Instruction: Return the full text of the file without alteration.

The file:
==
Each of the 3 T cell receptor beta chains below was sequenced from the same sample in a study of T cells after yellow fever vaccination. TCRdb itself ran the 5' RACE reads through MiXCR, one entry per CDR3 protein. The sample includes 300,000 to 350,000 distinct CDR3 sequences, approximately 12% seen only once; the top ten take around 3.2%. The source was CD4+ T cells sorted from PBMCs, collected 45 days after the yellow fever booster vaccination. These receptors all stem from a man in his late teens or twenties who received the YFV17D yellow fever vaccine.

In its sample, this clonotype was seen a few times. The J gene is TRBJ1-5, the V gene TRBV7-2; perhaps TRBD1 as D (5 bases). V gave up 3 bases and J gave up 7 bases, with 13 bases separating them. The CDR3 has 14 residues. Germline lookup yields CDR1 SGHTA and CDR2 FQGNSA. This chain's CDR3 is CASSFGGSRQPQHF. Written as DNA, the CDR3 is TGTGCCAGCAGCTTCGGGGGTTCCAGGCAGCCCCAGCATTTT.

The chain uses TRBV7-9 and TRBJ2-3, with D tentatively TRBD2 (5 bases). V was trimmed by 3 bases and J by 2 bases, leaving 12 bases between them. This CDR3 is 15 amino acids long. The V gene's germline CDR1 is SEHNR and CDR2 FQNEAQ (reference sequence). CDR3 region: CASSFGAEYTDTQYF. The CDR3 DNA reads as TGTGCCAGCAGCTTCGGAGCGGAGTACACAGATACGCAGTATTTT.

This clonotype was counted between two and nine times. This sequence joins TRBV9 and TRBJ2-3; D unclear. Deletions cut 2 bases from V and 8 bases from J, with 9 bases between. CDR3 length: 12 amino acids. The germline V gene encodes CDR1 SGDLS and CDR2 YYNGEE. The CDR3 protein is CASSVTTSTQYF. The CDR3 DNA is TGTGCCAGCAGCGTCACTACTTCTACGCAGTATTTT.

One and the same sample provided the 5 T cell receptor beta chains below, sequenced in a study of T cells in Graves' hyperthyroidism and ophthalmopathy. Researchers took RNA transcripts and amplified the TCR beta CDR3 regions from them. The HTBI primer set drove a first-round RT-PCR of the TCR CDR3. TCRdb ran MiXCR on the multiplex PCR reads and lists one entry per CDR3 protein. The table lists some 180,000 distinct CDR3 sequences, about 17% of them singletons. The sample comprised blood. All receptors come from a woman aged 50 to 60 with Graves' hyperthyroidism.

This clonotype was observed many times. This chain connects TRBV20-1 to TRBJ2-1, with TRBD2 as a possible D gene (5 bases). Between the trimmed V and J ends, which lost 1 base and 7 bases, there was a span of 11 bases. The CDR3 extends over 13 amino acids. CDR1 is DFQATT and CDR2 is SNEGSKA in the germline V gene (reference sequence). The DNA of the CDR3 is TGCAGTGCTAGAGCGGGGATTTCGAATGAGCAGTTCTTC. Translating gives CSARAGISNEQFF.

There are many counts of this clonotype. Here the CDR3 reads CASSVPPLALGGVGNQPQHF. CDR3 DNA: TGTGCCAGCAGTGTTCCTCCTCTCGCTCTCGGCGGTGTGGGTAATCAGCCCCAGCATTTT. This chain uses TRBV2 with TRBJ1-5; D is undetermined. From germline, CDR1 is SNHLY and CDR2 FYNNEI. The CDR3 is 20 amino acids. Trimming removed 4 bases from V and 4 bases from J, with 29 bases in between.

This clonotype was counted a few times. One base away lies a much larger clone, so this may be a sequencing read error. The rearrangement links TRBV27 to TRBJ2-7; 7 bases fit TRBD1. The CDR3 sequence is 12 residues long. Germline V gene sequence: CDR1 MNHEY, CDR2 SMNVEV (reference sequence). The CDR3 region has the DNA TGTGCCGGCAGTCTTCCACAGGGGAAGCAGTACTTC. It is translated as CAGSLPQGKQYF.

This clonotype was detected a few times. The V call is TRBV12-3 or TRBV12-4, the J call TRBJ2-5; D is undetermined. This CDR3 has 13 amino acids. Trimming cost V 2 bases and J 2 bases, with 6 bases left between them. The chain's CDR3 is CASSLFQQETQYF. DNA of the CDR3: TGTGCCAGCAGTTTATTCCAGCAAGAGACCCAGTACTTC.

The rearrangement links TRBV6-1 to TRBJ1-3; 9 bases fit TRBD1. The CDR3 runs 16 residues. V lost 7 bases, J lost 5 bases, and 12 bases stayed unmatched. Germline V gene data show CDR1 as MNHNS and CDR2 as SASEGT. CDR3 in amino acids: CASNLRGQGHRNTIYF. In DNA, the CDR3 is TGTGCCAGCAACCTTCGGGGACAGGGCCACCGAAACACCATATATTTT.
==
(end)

Each of the 3 T cell receptor beta chains below was sequenced from the same sample in a study of T cells after yellow fever vaccination. TCRdb itself ran the 5' RACE reads through MiXCR, one entry per CDR3 protein. The sample includes 300,000 to 350,000 distinct CDR3 sequences, approximately 12% seen only once; the top ten take around 3.2%. The source was CD4+ T cells sorted from PBMCs, collected 45 days after the yellow fever booster vaccination. These receptors all stem from a man in his late teens or twenties who received the YFV17D yellow fever vaccine.

In its sample, this clonotype was seen a few times. The J gene is TRBJ1-5, the V gene TRBV7-2; perhaps TRBD1 as D (5 bases). V gave up 3 bases and J gave up 7 bases, with 13 bases separating them. The CDR3 has 14 residues. Germline lookup yields CDR1 SGHTA and CDR2 FQGNSA. This chain's CDR3 is CASSFGGSRQPQHF. Written as DNA, the CDR3 is TGTGCCAGCAGCTTCGGGGGTTCCAGGCAGCCCCAGCATTTT.

The chain uses TRBV7-9 and TRBJ2-3, with D tentatively TRBD2 (5 bases). V was trimmed by 3 bases and J by 2 bases, leaving 12 bases between them. This CDR3 is 15 amino acids long. The V gene's germline CDR1 is SEHNR and CDR2 FQNEAQ (reference sequence). CDR3 region: CASSFGAEYTDTQYF. The CDR3 DNA reads as TGTGCCAGCAGCTTCGGAGCGGAGTACACAGATACGCAGTATTTT.

This clonotype was counted between two and nine times. This sequence joins TRBV9 and TRBJ2-3; D unclear. Deletions cut 2 bases from V and 8 bases from J, with 9 bases between. CDR3 length: 12 amino acids. The germline V gene encodes CDR1 SGDLS and CDR2 YYNGEE. The CDR3 protein is CASSVTTSTQYF. The CDR3 DNA is TGTGCCAGCAGCGTCACTACTTCTACGCAGTATTTT.

One and the same sample provided the 5 T cell receptor beta chains below, sequenced in a study of T cells in Graves' hyperthyroidism and ophthalmopathy. Researchers took RNA transcripts and amplified the TCR beta CDR3 regions from them. The HTBI primer set drove a first-round RT-PCR of the TCR CDR3. TCRdb ran MiXCR on the multiplex PCR reads and lists one entry per CDR3 protein. The table lists some 180,000 distinct CDR3 sequences, about 17% of them singletons. The sample comprised blood. All receptors come from a woman aged 50 to 60 with Graves' hyperthyroidism.

This clonotype was observed many times. This chain connects TRBV20-1 to TRBJ2-1, with TRBD2 as a possible D gene (5 bases). Between the trimmed V and J ends, which lost 1 base and 7 bases, there was a span of 11 bases. The CDR3 extends over 13 amino acids. CDR1 is DFQATT and CDR2 is SNEGSKA in the germline V gene (reference sequence). The DNA of the CDR3 is TGCAGTGCTAGAGCGGGGATTTCGAATGAGCAGTTCTTC. Translating gives CSARAGISNEQFF.

There are many counts of this clonotype. Here the CDR3 reads CASSVPPLALGGVGNQPQHF. CDR3 DNA: TGTGCCAGCAGTGTTCCTCCTCTCGCTCTCGGCGGTGTGGGTAATCAGCCCCAGCATTTT. This chain uses TRBV2 with TRBJ1-5; D is undetermined. From germline, CDR1 is SNHLY and CDR2 FYNNEI. The CDR3 is 20 amino acids. Trimming removed 4 bases from V and 4 bases from J, with 29 bases in between.

This clonotype was counted a few times. One base away lies a much larger clone, so this may be a sequencing read error. The rearrangement links TRBV27 to TRBJ2-7; 7 bases fit TRBD1. The CDR3 sequence is 12 residues long. Germline V gene sequence: CDR1 MNHEY, CDR2 SMNVEV (reference sequence). The CDR3 region has the DNA TGTGCCGGCAGTCTTCCACAGGGGAAGCAGTACTTC. It is translated as CAGSLPQGKQYF.

This clonotype was detected a few times. The V call is TRBV12-3 or TRBV12-4, the J call TRBJ2-5; D is undetermined. This CDR3 has 13 amino acids. Trimming cost V 2 bases and J 2 bases, with 6 bases left between them. The chain's CDR3 is CASSLFQQETQYF. DNA of the CDR3: TGTGCCAGCAGTTTATTCCAGCAAGAGACCCAGTACTTC.

The rearrangement links TRBV6-1 to TRBJ1-3; 9 bases fit TRBD1. The CDR3 runs 16 residues. V lost 7 bases, J lost 5 bases, and 12 bases stayed unmatched. Germline V gene data show CDR1 as MNHNS and CDR2 as SASEGT. CDR3 in amino acids: CASNLRGQGHRNTIYF. In DNA, the CDR3 is TGTGCCAGCAACCTTCGGGGACAGGGCCACCGAAACACCATATATTTT.